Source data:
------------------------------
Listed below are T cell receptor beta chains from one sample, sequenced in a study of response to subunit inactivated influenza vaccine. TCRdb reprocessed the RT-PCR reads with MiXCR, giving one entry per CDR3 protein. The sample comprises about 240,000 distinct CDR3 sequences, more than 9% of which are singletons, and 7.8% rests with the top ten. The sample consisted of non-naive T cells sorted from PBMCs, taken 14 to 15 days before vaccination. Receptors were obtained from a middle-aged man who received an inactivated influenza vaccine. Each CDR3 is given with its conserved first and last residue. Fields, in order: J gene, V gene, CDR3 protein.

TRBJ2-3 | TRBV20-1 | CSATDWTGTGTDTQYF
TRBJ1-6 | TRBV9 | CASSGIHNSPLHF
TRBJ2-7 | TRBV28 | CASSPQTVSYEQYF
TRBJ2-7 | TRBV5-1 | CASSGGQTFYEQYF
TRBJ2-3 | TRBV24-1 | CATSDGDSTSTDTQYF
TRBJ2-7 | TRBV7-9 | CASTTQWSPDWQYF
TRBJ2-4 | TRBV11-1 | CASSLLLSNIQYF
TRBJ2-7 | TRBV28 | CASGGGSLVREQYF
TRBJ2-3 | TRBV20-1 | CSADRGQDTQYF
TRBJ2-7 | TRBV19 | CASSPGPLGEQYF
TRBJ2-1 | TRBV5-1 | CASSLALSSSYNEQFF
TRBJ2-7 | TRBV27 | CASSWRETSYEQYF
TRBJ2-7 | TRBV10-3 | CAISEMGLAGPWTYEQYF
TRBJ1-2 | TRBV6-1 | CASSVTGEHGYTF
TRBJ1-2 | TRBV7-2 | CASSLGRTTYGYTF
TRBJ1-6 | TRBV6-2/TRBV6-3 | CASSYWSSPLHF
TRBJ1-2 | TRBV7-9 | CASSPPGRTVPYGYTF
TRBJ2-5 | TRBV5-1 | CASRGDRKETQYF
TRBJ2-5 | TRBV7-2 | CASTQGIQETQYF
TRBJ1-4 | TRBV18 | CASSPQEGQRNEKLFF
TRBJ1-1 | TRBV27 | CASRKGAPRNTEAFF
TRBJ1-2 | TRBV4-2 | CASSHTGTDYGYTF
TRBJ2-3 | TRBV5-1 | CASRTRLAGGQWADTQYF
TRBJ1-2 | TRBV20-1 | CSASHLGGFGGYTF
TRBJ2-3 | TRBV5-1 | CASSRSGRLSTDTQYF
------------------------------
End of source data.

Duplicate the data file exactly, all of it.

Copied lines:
Listed below are T cell receptor beta chains from one sample, sequenced in a study of response to subunit inactivated influenza vaccine. TCRdb reprocessed the RT-PCR reads with MiXCR, giving one entry per CDR3 protein. The sample comprises about 240,000 distinct CDR3 sequences, more than 9% of which are singletons, and 7.8% rests with the top ten. The sample consisted of non-naive T cells sorted from PBMCs, taken 14 to 15 days before vaccination. Receptors were obtained from a middle-aged man who received an inactivated influenza vaccine. Each CDR3 is given with its conserved first and last residue. Fields, in order: J gene, V gene, CDR3 protein.

TRBJ2-3 | TRBV20-1 | CSATDWTGTGTDTQYF
TRBJ1-6 | TRBV9 | CASSGIHNSPLHF
TRBJ2-7 | TRBV28 | CASSPQTVSYEQYF
TRBJ2-7 | TRBV5-1 | CASSGGQTFYEQYF
TRBJ2-3 | TRBV24-1 | CATSDGDSTSTDTQYF
TRBJ2-7 | TRBV7-9 | CASTTQWSPDWQYF
TRBJ2-4 | TRBV11-1 | CASSLLLSNIQYF
TRBJ2-7 | TRBV28 | CASGGGSLVREQYF
TRBJ2-3 | TRBV20-1 | CSADRGQDTQYF
TRBJ2-7 | TRBV19 | CASSPGPLGEQYF
TRBJ2-1 | TRBV5-1 | CASSLALSSSYNEQFF
TRBJ2-7 | TRBV27 | CASSWRETSYEQYF
TRBJ2-7 | TRBV10-3 | CAISEMGLAGPWTYEQYF
TRBJ1-2 | TRBV6-1 | CASSVTGEHGYTF
TRBJ1-2 | TRBV7-2 | CASSLGRTTYGYTF
TRBJ1-6 | TRBV6-2/TRBV6-3 | CASSYWSSPLHF
TRBJ1-2 | TRBV7-9 | CASSPPGRTVPYGYTF
TRBJ2-5 | TRBV5-1 | CASRGDRKETQYF
TRBJ2-5 | TRBV7-2 | CASTQGIQETQYF
TRBJ1-4 | TRBV18 | CASSPQEGQRNEKLFF
TRBJ1-1 | TRBV27 | CASRKGAPRNTEAFF
TRBJ1-2 | TRBV4-2 | CASSHTGTDYGYTF
TRBJ2-3 | TRBV5-1 | CASRTRLAGGQWADTQYF
TRBJ1-2 | TRBV20-1 | CSASHLGGFGGYTF
TRBJ2-3 | TRBV5-1 | CASSRSGRLSTDTQYF